The most common forms of synesthesia are known as grapheme → color synesthesia, sound → color synesthesia, lexical → gustatory synesthesia, number form synesthesia and ordinal linguistic personification. Individuals with grapheme → color synesthesia perceive colors in association with letters, numbers or words. For instance, the letter N might be blue while the number 4 is red. A person's name might be yellow, and the grapheme → color synesthete may remember the color of a person's name but not the name itself. Similarly, sound → color synesthetes perceive color associated with auditory input, most commonly music. Certain melodies or even individual pitches may elicit particular colors. Lexical → gustatory synesthesia is less common and is characterized by the experience of taste sensations in conjunction with the sound of words or phrases. This response can also be triggered by reading or thinking about certain words. Number form synesthesia and ordinal linguistic personification are somewhat different. Number form synesthetes perceive a distinct spatial arrangement of numbers, dates, months or days of the week. The number 42 might be closer to the person when they encounter it, while the number 887 might be farther away. November 30th might be located in the upper right-hand corner of the person's field of vision. Weeks may be arranged counterclockwise in the shape of a football. Individuals who experience ordinal linguistic personification attribute personalities to letters, numbers, days, or words. Some letters may be male while others are female. Some numbers may be old while others are young. Some words may be friendly while others are rude or anxious or immature (2).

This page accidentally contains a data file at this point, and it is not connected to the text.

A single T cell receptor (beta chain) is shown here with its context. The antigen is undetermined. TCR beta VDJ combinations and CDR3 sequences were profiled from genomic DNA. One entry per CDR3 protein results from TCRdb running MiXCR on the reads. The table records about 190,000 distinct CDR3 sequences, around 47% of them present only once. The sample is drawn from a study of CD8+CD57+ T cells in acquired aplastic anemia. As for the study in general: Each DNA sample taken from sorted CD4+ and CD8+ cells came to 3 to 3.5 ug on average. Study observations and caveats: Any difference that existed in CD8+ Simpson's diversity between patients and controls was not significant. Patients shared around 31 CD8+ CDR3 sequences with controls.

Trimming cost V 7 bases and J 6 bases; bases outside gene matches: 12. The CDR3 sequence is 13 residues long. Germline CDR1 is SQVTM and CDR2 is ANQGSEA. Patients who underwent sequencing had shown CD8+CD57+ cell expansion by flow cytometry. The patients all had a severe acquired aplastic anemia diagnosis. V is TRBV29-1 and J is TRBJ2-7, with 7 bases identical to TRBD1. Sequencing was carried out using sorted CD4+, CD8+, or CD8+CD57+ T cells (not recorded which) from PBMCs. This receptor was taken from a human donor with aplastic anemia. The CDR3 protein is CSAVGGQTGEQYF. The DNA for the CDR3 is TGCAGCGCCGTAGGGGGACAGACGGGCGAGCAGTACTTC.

Complex sensory interactions are not as unusual as they might seem. Our sense of sight can greatly influence our sense of sound (3). Scents can conjure up taste sensations. Scent and taste work together to allow us to differentiate between a large number of flavors beyond the basic tastes of sweet, sour, salt, bitter or savory. There is a tactile component to our ability to hear (4,5). From a linguistics standpoint, we have no problem using metaphors that mix senses: a loud shirt, a sour face, a rough voice. We don't tend to think about these interactions between our senses simply because we are so used to them. The same is true for individuals with synesthesia. Many of them do not realize their sensory perception is any different from anyone else's until they talk about it explicitly. They have always experienced coupled sensory stimulation and so their perception is just as "normal" as a non-synesthete's sensory perception. In fact, it is entirely likely that no two people experience sensory input in exactly the same way. It may be the case that synesthesia is diagnosable because the differences can be characterized verbally and thus can be more easily compared with other people's descriptions of the way they perceive things.